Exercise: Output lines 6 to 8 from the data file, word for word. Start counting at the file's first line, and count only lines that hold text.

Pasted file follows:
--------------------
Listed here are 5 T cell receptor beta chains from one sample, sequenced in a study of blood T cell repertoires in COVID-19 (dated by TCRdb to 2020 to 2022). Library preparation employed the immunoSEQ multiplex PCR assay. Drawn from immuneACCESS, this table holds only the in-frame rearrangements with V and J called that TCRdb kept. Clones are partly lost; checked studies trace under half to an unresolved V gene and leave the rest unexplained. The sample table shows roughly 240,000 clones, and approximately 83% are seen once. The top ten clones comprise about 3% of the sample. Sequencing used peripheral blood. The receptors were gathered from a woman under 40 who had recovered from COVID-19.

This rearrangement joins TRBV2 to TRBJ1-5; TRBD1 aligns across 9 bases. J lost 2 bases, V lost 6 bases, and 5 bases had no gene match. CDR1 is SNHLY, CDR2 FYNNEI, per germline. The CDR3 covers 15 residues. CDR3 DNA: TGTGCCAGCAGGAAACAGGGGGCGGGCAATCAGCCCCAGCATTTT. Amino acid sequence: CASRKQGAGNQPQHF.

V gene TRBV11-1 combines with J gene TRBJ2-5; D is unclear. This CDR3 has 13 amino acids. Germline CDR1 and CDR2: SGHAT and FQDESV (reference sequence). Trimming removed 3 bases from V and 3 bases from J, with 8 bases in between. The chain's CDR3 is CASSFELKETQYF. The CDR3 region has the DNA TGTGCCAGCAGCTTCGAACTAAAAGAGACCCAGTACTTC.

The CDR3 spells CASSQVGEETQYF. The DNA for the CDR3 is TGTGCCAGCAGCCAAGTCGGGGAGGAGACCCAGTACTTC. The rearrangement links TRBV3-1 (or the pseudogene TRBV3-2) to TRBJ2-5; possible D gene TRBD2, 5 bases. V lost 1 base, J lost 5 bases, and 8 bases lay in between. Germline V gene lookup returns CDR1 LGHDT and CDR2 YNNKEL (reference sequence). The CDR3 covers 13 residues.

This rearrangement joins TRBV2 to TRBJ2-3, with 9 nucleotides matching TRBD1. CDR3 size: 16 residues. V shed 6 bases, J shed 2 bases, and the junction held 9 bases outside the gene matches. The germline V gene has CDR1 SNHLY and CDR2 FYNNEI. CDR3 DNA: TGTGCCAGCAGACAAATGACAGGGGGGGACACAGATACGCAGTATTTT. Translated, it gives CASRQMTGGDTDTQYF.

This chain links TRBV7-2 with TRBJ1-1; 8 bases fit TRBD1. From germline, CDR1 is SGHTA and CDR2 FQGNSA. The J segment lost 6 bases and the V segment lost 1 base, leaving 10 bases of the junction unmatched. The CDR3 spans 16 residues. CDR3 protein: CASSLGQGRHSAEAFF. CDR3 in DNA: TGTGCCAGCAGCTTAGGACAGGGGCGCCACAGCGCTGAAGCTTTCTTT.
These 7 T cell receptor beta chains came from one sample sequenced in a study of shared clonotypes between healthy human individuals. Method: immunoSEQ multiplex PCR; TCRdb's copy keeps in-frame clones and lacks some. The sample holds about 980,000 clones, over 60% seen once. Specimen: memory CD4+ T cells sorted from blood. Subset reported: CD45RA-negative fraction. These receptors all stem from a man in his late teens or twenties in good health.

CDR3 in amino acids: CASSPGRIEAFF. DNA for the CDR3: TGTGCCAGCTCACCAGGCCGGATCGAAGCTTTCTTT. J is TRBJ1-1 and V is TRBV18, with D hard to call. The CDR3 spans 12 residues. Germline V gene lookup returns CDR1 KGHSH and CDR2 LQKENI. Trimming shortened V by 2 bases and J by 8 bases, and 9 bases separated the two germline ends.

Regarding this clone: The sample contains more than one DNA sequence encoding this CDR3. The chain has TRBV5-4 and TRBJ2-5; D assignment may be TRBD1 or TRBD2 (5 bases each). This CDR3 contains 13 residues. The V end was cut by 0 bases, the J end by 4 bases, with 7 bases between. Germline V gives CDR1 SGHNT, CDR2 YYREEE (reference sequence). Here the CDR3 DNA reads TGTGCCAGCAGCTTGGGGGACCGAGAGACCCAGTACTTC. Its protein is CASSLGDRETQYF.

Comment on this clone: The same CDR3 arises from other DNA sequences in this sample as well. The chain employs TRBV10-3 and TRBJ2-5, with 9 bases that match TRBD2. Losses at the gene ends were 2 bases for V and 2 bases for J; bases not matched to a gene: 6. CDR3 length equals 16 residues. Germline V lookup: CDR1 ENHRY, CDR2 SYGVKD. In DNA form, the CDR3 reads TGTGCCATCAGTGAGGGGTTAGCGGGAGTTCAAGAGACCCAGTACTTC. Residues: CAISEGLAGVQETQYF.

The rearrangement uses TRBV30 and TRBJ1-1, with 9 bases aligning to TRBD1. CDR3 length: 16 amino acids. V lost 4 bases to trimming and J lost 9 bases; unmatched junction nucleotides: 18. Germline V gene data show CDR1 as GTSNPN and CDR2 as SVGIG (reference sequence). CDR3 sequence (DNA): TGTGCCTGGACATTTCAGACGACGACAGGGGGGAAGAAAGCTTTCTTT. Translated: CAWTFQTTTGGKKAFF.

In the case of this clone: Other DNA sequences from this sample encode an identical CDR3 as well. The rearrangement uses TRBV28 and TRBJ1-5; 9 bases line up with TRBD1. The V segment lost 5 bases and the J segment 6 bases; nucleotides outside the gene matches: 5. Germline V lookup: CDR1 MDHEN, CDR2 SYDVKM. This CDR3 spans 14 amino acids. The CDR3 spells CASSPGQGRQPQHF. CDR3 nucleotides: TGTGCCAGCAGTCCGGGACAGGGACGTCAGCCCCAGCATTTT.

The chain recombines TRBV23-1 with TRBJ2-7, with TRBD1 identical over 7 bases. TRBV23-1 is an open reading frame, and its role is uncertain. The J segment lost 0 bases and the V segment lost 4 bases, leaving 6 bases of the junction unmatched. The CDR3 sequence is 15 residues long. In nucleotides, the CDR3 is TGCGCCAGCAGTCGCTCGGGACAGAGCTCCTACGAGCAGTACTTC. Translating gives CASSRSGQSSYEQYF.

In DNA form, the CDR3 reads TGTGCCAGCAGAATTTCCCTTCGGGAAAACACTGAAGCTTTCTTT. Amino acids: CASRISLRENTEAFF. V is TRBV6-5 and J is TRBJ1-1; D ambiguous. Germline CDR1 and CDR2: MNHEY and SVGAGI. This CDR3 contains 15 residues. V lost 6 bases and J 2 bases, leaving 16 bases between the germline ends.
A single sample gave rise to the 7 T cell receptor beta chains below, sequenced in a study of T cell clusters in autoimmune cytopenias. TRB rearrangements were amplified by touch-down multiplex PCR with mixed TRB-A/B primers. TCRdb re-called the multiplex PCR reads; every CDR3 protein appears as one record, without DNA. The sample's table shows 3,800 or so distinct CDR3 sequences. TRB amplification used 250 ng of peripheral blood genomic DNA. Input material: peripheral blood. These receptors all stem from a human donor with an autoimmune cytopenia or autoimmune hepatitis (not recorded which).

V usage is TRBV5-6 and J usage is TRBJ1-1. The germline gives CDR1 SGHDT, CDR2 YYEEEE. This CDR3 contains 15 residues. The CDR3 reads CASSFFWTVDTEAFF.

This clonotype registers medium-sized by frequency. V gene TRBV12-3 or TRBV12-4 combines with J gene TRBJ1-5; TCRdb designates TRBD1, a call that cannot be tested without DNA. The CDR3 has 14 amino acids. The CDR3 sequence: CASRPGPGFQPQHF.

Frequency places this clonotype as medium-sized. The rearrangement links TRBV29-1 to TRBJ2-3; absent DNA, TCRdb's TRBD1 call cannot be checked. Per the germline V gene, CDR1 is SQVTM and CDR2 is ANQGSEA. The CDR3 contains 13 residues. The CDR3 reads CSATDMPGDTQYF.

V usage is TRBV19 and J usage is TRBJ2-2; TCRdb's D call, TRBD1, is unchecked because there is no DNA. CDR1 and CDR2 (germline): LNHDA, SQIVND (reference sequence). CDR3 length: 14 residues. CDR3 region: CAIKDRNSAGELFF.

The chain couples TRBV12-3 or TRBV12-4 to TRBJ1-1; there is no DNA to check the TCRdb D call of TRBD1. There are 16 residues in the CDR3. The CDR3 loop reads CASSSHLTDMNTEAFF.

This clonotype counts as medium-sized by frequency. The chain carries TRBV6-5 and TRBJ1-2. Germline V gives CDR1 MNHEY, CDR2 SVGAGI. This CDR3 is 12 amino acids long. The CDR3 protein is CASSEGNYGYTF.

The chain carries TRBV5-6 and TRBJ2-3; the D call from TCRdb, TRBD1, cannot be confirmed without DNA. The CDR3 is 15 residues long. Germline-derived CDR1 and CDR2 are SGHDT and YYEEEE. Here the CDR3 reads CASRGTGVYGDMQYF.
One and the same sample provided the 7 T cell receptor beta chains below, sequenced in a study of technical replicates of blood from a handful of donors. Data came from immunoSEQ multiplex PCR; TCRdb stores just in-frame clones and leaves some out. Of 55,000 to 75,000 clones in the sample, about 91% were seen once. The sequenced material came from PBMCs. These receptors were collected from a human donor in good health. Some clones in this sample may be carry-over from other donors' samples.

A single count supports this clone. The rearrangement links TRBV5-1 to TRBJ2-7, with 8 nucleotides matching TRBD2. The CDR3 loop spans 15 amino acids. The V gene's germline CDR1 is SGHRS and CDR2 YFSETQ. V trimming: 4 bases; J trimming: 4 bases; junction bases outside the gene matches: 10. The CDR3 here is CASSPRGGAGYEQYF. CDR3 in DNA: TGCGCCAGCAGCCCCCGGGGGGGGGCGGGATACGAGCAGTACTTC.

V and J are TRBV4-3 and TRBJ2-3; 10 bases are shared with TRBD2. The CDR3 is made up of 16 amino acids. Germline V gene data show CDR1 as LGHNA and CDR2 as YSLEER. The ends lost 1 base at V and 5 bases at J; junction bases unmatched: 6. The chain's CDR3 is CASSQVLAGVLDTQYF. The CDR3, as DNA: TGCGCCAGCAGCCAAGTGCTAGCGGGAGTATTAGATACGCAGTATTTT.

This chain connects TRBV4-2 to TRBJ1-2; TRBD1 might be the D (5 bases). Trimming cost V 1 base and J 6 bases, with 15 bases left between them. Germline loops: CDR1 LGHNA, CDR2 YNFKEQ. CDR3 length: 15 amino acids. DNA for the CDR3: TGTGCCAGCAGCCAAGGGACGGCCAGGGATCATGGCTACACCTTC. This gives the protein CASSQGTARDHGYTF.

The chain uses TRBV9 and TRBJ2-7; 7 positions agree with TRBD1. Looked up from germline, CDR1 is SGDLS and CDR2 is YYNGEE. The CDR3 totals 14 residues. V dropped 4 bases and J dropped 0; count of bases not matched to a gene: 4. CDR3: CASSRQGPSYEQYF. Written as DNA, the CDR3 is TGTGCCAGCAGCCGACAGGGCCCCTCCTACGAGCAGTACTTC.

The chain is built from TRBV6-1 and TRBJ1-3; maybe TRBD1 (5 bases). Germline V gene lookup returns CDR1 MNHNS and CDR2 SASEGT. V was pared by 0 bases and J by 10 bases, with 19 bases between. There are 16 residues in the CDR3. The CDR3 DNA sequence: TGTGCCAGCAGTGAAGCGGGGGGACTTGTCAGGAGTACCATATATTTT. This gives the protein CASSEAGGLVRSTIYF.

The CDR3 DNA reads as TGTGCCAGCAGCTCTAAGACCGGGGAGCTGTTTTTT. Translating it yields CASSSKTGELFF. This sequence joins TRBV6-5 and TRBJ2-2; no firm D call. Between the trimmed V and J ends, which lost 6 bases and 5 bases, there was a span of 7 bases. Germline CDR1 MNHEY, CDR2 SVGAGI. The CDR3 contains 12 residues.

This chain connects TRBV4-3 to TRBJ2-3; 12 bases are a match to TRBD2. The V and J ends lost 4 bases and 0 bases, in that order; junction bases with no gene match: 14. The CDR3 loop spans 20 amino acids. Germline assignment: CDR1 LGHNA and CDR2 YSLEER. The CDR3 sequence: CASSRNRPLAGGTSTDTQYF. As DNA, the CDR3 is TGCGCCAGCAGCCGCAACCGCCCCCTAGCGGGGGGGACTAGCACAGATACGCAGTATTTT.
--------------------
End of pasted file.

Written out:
This chain links TRBV7-2 with TRBJ1-1; 8 bases fit TRBD1. From germline, CDR1 is SGHTA and CDR2 FQGNSA. The J segment lost 6 bases and the V segment lost 1 base, leaving 10 bases of the junction unmatched. The CDR3 spans 16 residues. CDR3 protein: CASSLGQGRHSAEAFF. CDR3 in DNA: TGTGCCAGCAGCTTAGGACAGGGGCGCCACAGCGCTGAAGCTTTCTTT.
These 7 T cell receptor beta chains came from one sample sequenced in a study of shared clonotypes between healthy human individuals. Method: immunoSEQ multiplex PCR; TCRdb's copy keeps in-frame clones and lacks some. The sample holds about 980,000 clones, over 60% seen once. Specimen: memory CD4+ T cells sorted from blood. Subset reported: CD45RA-negative fraction. These receptors all stem from a man in his late teens or twenties in good health.

CDR3 in amino acids: CASSPGRIEAFF. DNA for the CDR3: TGTGCCAGCTCACCAGGCCGGATCGAAGCTTTCTTT. J is TRBJ1-1 and V is TRBV18, with D hard to call. The CDR3 spans 12 residues. Germline V gene lookup returns CDR1 KGHSH and CDR2 LQKENI. Trimming shortened V by 2 bases and J by 8 bases, and 9 bases separated the two germline ends.